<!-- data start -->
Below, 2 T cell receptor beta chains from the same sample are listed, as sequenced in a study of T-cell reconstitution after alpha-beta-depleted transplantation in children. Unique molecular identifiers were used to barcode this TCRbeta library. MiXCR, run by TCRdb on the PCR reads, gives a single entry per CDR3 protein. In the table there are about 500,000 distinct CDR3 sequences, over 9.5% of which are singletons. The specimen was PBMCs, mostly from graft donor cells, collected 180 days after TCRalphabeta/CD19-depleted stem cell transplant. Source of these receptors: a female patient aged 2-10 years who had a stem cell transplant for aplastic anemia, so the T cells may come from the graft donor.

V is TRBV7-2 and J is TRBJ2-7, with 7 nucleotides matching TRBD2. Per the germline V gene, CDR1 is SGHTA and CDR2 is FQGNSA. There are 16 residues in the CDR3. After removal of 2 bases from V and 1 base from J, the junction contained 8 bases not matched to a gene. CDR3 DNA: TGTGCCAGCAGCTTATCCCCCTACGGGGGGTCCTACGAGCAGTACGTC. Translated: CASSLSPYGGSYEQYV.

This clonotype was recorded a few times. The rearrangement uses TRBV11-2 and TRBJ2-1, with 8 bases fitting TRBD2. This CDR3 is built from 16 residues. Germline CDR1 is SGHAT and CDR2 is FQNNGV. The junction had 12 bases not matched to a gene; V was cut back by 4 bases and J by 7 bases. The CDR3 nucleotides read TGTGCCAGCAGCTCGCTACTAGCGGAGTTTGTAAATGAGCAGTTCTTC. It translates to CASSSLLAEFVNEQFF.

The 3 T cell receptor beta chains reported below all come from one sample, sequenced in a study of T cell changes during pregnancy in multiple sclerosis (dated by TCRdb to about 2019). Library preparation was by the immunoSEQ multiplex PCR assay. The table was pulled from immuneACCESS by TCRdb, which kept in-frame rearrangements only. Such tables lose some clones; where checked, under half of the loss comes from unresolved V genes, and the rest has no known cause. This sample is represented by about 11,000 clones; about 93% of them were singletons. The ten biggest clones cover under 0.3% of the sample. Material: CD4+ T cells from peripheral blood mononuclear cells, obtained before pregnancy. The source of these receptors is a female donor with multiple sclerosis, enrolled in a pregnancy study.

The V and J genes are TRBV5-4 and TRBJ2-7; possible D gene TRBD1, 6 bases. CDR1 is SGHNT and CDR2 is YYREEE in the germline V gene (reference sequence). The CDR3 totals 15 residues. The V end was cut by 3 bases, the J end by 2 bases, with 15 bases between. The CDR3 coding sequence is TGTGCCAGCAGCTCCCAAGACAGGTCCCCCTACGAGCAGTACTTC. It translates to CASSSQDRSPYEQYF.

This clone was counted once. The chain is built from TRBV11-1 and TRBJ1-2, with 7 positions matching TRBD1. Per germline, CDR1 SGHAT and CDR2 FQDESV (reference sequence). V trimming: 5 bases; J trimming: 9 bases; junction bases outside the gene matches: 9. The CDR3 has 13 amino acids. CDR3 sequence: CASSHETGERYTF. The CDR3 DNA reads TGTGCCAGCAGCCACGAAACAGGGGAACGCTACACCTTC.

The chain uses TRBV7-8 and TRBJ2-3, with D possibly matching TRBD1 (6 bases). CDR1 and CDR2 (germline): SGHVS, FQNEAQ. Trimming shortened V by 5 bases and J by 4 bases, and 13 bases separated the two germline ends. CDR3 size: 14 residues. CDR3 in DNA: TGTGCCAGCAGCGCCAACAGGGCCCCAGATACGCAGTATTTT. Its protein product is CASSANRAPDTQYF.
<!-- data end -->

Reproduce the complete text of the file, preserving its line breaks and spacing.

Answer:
Below, 2 T cell receptor beta chains from the same sample are listed, as sequenced in a study of T-cell reconstitution after alpha-beta-depleted transplantation in children. Unique molecular identifiers were used to barcode this TCRbeta library. MiXCR, run by TCRdb on the PCR reads, gives a single entry per CDR3 protein. In the table there are about 500,000 distinct CDR3 sequences, over 9.5% of which are singletons. The specimen was PBMCs, mostly from graft donor cells, collected 180 days after TCRalphabeta/CD19-depleted stem cell transplant. Source of these receptors: a female patient aged 2-10 years who had a stem cell transplant for aplastic anemia, so the T cells may come from the graft donor.

V is TRBV7-2 and J is TRBJ2-7, with 7 nucleotides matching TRBD2. Per the germline V gene, CDR1 is SGHTA and CDR2 is FQGNSA. There are 16 residues in the CDR3. After removal of 2 bases from V and 1 base from J, the junction contained 8 bases not matched to a gene. CDR3 DNA: TGTGCCAGCAGCTTATCCCCCTACGGGGGGTCCTACGAGCAGTACGTC. Translated: CASSLSPYGGSYEQYV.

This clonotype was recorded a few times. The rearrangement uses TRBV11-2 and TRBJ2-1, with 8 bases fitting TRBD2. This CDR3 is built from 16 residues. Germline CDR1 is SGHAT and CDR2 is FQNNGV. The junction had 12 bases not matched to a gene; V was cut back by 4 bases and J by 7 bases. The CDR3 nucleotides read TGTGCCAGCAGCTCGCTACTAGCGGAGTTTGTAAATGAGCAGTTCTTC. It translates to CASSSLLAEFVNEQFF.

The 3 T cell receptor beta chains reported below all come from one sample, sequenced in a study of T cell changes during pregnancy in multiple sclerosis (dated by TCRdb to about 2019). Library preparation was by the immunoSEQ multiplex PCR assay. The table was pulled from immuneACCESS by TCRdb, which kept in-frame rearrangements only. Such tables lose some clones; where checked, under half of the loss comes from unresolved V genes, and the rest has no known cause. This sample is represented by about 11,000 clones; about 93% of them were singletons. The ten biggest clones cover under 0.3% of the sample. Material: CD4+ T cells from peripheral blood mononuclear cells, obtained before pregnancy. The source of these receptors is a female donor with multiple sclerosis, enrolled in a pregnancy study.

The V and J genes are TRBV5-4 and TRBJ2-7; possible D gene TRBD1, 6 bases. CDR1 is SGHNT and CDR2 is YYREEE in the germline V gene (reference sequence). The CDR3 totals 15 residues. The V end was cut by 3 bases, the J end by 2 bases, with 15 bases between. The CDR3 coding sequence is TGTGCCAGCAGCTCCCAAGACAGGTCCCCCTACGAGCAGTACTTC. It translates to CASSSQDRSPYEQYF.

This clone was counted once. The chain is built from TRBV11-1 and TRBJ1-2, with 7 positions matching TRBD1. Per germline, CDR1 SGHAT and CDR2 FQDESV (reference sequence). V trimming: 5 bases; J trimming: 9 bases; junction bases outside the gene matches: 9. The CDR3 has 13 amino acids. CDR3 sequence: CASSHETGERYTF. The CDR3 DNA reads TGTGCCAGCAGCCACGAAACAGGGGAACGCTACACCTTC.

The chain uses TRBV7-8 and TRBJ2-3, with D possibly matching TRBD1 (6 bases). CDR1 and CDR2 (germline): SGHVS, FQNEAQ. Trimming shortened V by 5 bases and J by 4 bases, and 13 bases separated the two germline ends. CDR3 size: 14 residues. CDR3 in DNA: TGTGCCAGCAGCGCCAACAGGGCCCCAGATACGCAGTATTTT. Its protein product is CASSANRAPDTQYF.